WHO NEEDS BIRDS WHEN DOGS CAN FLY?

A dog’s day from a dog’s own perspective is the unifying theme of this collection of 13 mostly non-rhyming poems by Robinson (Halloween, not reviewed, etc.). The humorous verses describe a dog’s favorite activities, such as going for a walk, lolling about on the couch, and getting into mischief while the people are gone, as well as more mundane aspects of life: getting up in the morning, putting doggy-slime streaks on all the windows, and hogging the bed at night. (There are no poems about watering the fire hydrant or leaving surprises on the carpet.) Although at first reading, the poems may seem a little simplistic, a little bouncy, perhaps a tad too earnest, on reflection, the thoughtful reader realizes that the poet has captured the essence of dogdom: simple, bouncy, earnest, enthusiastic. Smith (Perfect Harmony, p. 888, etc.) provides photos of four children and their dogs for the illustrations, with photos of each pair taken in their own home environment. A rather loud, in-your-face design (continuing the canine personality approach) includes brilliantly colored backgrounds and a variety of type treatments, including a deliberately disobedient typeface that refuses to stand still in regimented upright fashion for the poems themselves. (author’s note, photographer’s note) (Poetry. 4-8)

Pub Date: Oct. 1, 2002

ISBN: 0-525-47019-0

Page Count: 32

Publisher: Dutton

Review Posted Online: May 20, 2010

Kirkus Reviews Issue: Sept. 15, 2002

Did you like this book?

No Comments Yet

Hee haw.

Reader Votes

  • Readers Vote
  • 23

Our Verdict

  • Our Verdict
  • GET IT

  • IndieBound Bestseller

THE WONKY DONKEY

The print version of a knee-slapping cumulative ditty.

In the song, Smith meets a donkey on the road. It is three-legged, and so a “wonky donkey” that, on further examination, has but one eye and so is a “winky wonky donkey” with a taste for country music and therefore a “honky-tonky winky wonky donkey,” and so on to a final characterization as a “spunky hanky-panky cranky stinky-dinky lanky honky-tonky winky wonky donkey.” A free musical recording (of this version, anyway—the author’s website hints at an adults-only version of the song) is available from the publisher and elsewhere online. Even though the book has no included soundtrack, the sly, high-spirited, eye patch–sporting donkey that grins, winks, farts, and clumps its way through the song on a prosthetic metal hoof in Cowley’s informal watercolors supplies comical visual flourishes for the silly wordplay. Look for ready guffaws from young audiences, whether read or sung, though those attuned to disability stereotypes may find themselves wincing instead or as well.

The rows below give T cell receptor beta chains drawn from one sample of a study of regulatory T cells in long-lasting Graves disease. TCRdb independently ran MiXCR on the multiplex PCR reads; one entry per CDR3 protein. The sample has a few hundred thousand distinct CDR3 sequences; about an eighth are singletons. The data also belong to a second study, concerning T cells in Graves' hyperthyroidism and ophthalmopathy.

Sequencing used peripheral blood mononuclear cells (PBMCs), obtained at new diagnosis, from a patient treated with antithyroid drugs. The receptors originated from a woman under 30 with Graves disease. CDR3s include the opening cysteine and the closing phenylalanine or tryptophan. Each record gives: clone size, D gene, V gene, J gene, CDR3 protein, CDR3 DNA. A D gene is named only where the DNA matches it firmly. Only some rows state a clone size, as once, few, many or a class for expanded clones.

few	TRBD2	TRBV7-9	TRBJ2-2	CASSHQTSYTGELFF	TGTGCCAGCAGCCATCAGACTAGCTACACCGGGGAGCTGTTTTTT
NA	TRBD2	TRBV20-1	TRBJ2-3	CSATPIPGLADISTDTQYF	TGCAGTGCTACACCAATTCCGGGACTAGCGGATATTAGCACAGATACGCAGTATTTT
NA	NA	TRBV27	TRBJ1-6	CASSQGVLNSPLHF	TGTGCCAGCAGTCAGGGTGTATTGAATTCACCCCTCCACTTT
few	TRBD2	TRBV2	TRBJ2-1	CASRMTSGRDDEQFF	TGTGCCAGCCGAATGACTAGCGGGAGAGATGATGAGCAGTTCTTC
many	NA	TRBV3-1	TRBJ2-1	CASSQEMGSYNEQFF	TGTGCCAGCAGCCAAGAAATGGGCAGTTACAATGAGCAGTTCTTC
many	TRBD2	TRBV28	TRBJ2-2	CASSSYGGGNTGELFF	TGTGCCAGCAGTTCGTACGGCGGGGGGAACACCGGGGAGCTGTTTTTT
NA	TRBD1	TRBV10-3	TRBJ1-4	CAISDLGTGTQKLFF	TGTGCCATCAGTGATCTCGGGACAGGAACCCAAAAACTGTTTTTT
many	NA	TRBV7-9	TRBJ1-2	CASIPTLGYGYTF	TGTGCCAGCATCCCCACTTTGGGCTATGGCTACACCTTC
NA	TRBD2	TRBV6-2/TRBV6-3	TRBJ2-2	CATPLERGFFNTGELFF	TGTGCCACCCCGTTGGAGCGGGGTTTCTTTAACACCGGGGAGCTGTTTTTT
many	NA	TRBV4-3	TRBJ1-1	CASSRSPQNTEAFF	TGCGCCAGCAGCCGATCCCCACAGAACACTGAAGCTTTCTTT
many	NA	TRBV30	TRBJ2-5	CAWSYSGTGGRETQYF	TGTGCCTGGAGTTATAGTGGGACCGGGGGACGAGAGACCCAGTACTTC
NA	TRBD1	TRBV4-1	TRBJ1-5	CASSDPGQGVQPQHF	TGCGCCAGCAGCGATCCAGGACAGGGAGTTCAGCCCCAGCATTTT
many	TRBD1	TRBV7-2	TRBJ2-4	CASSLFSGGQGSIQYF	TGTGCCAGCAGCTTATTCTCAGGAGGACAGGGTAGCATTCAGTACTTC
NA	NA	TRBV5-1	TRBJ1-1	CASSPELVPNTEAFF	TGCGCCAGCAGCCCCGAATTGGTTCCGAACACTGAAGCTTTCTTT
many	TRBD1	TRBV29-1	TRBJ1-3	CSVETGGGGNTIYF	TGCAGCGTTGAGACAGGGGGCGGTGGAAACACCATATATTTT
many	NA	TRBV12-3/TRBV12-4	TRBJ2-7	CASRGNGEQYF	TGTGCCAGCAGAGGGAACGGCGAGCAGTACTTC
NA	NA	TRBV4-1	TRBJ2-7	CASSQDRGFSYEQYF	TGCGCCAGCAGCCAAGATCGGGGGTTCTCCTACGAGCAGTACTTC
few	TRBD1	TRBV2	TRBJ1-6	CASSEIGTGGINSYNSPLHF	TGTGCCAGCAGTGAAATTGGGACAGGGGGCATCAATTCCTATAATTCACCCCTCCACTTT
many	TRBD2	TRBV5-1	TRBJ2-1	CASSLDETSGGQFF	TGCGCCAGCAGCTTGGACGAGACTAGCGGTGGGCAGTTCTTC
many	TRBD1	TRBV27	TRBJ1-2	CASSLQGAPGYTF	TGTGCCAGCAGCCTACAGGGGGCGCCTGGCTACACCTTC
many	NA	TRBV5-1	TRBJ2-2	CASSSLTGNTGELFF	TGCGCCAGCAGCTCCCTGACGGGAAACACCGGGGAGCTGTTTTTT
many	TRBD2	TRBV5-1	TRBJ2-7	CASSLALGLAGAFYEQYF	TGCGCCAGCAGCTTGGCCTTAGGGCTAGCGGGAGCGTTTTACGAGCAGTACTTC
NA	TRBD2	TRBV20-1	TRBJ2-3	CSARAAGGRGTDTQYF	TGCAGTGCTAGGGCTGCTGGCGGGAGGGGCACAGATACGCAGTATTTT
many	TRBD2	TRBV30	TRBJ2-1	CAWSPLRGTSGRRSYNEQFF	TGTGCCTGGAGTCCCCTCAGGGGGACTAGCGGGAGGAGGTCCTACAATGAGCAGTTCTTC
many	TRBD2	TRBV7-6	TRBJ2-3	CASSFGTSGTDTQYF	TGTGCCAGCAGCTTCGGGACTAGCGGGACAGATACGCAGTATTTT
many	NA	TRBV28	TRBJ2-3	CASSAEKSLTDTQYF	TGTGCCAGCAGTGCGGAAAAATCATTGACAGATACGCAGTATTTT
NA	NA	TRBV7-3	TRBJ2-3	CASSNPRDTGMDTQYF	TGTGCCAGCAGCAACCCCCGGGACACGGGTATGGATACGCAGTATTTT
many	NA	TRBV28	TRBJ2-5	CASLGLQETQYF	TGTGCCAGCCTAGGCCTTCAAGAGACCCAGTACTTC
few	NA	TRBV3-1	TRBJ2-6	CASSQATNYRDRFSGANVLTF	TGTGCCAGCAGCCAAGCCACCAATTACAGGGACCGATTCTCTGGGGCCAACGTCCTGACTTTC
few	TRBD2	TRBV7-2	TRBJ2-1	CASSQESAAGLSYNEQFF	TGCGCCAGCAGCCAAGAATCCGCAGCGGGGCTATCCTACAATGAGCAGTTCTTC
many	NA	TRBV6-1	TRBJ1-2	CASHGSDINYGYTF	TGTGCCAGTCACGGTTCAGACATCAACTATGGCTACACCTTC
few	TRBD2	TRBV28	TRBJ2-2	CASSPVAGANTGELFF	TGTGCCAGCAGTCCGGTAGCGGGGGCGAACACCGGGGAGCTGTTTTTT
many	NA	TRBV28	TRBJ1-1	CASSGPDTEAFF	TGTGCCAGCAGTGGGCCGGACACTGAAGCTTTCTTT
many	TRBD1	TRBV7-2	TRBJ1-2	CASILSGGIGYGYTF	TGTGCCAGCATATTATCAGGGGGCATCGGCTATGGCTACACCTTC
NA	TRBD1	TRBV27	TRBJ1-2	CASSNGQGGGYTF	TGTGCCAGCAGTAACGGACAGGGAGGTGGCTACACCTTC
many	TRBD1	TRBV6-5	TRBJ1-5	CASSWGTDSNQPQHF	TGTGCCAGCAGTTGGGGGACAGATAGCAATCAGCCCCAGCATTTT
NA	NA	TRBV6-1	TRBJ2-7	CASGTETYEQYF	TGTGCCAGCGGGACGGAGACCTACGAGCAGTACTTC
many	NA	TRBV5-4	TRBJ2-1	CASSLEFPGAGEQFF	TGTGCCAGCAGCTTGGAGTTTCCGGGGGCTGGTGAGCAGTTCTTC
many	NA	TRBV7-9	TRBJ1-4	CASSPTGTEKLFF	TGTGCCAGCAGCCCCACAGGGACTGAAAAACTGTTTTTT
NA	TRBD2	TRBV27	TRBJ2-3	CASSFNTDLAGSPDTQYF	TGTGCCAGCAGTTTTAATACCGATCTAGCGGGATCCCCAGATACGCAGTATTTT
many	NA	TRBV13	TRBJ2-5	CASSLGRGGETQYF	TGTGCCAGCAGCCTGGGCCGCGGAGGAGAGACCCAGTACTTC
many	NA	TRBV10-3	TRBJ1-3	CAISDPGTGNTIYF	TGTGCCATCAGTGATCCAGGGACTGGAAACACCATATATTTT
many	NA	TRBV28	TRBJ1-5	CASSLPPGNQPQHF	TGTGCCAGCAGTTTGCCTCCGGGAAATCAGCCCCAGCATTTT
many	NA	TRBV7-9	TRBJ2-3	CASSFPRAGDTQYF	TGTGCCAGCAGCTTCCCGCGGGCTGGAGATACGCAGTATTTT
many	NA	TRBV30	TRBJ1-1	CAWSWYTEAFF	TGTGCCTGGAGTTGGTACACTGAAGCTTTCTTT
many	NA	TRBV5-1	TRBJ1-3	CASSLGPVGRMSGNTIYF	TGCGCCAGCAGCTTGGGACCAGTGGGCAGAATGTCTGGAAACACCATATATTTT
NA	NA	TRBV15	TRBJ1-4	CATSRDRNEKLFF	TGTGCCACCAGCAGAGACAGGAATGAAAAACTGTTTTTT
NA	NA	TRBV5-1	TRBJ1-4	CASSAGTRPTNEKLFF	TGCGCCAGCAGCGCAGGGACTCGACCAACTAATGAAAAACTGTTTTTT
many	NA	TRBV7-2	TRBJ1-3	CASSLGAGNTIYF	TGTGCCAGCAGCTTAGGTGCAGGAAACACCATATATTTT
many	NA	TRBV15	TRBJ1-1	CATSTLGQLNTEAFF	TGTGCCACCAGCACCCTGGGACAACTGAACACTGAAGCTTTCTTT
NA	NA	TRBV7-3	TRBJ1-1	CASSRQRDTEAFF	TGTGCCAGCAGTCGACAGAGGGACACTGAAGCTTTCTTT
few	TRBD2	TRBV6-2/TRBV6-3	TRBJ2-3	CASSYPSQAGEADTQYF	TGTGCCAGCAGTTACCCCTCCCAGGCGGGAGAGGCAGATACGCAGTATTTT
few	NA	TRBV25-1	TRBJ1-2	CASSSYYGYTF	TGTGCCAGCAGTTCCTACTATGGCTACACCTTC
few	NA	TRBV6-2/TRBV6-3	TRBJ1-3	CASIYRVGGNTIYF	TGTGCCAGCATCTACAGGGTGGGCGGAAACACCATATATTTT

Hee haw. (Picture book. 5-7)

Pub Date: May 1, 2010

ISBN: 978-0-545-26124-1

Page Count: 26

Publisher: Scholastic

Review Posted Online: Dec. 29, 2018

Did you like this book?

THE SNAIL AND THE WHALE

Like an ocean-going “Lion and the Mouse,” a humpback whale and a snail “with an itchy foot” help each other out in this cheery travelogue. Responding to a plaintive “Ride wanted around the world,” scrawled in slime on a coastal rock, whale picks up snail, then sails off to visit waters tropical and polar, stormy and serene before inadvertently beaching himself. Off hustles the snail, to spur a nearby community to action with another slimy message: “SAVE THE WHALE.” Donaldson’s rhyme, though not cumulative, sounds like “The house that Jack built”—“This is the tide coming into the bay, / And these are the villagers shouting, ‘HOORAY!’ / As the whale and the snail travel safely away. . . .” Looking in turn hopeful, delighted, anxious, awed, and determined, Scheffler’s snail, though tiny next to her gargantuan companion, steals the show in each picturesque seascape—and upon returning home, provides so enticing an account of her adventures that her fellow mollusks all climb on board the whale’s tail for a repeat voyage. Young readers will clamor to ride along. (Picture book. 6-8)

Pub Date: March 1, 2004

ISBN: 0-8037-2922-7

Page Count: 32

Publisher: Dial Books

Review Posted Online: May 20, 2010

Kirkus Reviews Issue: Feb. 15, 2004

Did you like this book?

No Comments Yet
more